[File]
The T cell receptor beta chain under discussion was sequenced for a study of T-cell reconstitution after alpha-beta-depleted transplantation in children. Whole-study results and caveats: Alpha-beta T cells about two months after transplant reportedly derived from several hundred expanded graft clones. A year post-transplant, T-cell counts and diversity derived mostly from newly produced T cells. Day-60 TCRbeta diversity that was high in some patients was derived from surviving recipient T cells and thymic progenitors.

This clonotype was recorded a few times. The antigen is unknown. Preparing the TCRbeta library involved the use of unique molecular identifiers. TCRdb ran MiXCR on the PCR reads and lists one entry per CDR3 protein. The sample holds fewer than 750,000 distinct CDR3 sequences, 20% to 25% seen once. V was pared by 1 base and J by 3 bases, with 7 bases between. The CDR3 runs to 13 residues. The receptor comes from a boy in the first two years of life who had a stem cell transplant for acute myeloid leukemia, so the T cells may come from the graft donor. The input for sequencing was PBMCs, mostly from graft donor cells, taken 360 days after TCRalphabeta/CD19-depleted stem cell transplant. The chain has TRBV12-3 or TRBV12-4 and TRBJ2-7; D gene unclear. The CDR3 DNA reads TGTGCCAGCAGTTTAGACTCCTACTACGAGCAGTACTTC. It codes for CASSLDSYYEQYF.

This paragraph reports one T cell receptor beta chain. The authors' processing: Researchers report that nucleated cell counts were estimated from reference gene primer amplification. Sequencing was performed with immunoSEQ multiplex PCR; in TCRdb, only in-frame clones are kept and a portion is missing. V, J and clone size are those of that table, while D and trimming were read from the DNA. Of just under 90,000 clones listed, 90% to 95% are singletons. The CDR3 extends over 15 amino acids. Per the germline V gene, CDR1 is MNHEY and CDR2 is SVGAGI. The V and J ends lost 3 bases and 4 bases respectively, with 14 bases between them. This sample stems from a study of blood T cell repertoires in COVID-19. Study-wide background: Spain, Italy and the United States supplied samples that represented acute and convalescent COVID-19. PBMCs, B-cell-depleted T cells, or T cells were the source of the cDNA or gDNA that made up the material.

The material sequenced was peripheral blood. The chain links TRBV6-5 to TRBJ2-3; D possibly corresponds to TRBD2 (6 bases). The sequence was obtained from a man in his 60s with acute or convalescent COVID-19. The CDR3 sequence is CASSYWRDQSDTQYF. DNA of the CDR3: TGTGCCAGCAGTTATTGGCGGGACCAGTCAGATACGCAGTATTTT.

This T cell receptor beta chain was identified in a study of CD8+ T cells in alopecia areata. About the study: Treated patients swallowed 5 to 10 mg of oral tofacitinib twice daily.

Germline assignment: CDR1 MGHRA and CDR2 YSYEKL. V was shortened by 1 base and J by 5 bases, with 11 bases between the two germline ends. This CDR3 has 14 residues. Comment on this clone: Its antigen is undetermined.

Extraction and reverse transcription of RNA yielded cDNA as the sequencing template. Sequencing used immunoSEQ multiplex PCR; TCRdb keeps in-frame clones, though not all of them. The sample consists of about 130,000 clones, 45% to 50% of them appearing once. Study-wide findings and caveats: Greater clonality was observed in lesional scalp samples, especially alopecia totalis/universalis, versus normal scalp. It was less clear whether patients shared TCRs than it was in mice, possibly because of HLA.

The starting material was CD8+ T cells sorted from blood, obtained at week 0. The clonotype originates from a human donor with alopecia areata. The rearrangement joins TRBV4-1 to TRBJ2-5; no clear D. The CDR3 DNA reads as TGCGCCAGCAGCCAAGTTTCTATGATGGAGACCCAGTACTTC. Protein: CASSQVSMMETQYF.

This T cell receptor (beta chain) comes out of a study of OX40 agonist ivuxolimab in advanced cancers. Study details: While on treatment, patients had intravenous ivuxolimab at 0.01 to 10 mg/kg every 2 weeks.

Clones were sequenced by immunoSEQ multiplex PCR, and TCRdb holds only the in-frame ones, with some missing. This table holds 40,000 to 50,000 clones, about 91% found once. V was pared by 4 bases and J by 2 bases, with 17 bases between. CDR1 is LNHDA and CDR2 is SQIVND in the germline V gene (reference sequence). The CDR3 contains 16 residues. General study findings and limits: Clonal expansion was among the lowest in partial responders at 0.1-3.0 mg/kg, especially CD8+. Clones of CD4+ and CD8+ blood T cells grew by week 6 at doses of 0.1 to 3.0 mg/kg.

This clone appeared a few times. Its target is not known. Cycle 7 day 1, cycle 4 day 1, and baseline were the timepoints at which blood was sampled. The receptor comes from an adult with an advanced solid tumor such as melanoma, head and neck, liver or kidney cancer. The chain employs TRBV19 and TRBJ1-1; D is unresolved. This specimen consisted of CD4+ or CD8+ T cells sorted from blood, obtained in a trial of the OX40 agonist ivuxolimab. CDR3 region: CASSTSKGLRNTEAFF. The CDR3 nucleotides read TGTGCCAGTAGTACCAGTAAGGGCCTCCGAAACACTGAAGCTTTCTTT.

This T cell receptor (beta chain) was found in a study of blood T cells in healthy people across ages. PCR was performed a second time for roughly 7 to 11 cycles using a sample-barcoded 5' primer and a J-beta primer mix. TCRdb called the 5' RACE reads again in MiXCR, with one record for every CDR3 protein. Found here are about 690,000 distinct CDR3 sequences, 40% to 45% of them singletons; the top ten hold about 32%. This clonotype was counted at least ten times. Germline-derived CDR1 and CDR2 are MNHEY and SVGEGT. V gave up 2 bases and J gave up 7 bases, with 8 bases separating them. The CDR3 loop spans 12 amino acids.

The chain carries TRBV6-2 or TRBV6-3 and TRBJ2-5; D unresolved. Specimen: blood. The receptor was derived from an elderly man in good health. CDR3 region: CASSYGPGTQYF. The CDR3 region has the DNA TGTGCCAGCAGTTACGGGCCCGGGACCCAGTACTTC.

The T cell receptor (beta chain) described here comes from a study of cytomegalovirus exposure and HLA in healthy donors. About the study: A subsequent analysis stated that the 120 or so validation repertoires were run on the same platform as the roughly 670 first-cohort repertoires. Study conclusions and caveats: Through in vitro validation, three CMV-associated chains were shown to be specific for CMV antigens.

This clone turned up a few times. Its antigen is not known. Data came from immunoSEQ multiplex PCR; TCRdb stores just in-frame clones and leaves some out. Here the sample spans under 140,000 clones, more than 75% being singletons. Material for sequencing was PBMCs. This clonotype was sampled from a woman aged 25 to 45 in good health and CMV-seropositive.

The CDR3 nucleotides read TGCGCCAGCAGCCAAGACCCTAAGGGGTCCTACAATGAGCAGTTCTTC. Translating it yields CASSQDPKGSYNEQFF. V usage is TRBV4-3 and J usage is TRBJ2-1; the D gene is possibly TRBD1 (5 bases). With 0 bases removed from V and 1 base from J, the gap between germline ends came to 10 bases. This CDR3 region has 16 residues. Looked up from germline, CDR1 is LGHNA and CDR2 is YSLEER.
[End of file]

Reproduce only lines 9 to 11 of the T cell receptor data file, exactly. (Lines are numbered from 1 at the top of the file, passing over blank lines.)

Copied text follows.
This T cell receptor (beta chain) comes out of a study of OX40 agonist ivuxolimab in advanced cancers. Study details: While on treatment, patients had intravenous ivuxolimab at 0.01 to 10 mg/kg every 2 weeks.

Clones were sequenced by immunoSEQ multiplex PCR, and TCRdb holds only the in-frame ones, with some missing. This table holds 40,000 to 50,000 clones, about 91% found once. V was pared by 4 bases and J by 2 bases, with 17 bases between. CDR1 is LNHDA and CDR2 is SQIVND in the germline V gene (reference sequence). The CDR3 contains 16 residues. General study findings and limits: Clonal expansion was among the lowest in partial responders at 0.1-3.0 mg/kg, especially CD8+. Clones of CD4+ and CD8+ blood T cells grew by week 6 at doses of 0.1 to 3.0 mg/kg.

This clone appeared a few times. Its target is not known. Cycle 7 day 1, cycle 4 day 1, and baseline were the timepoints at which blood was sampled. The receptor comes from an adult with an advanced solid tumor such as melanoma, head and neck, liver or kidney cancer. The chain employs TRBV19 and TRBJ1-1; D is unresolved. This specimen consisted of CD4+ or CD8+ T cells sorted from blood, obtained in a trial of the OX40 agonist ivuxolimab. CDR3 region: CASSTSKGLRNTEAFF. The CDR3 nucleotides read TGTGCCAGTAGTACCAGTAAGGGCCTCCGAAACACTGAAGCTTTCTTT.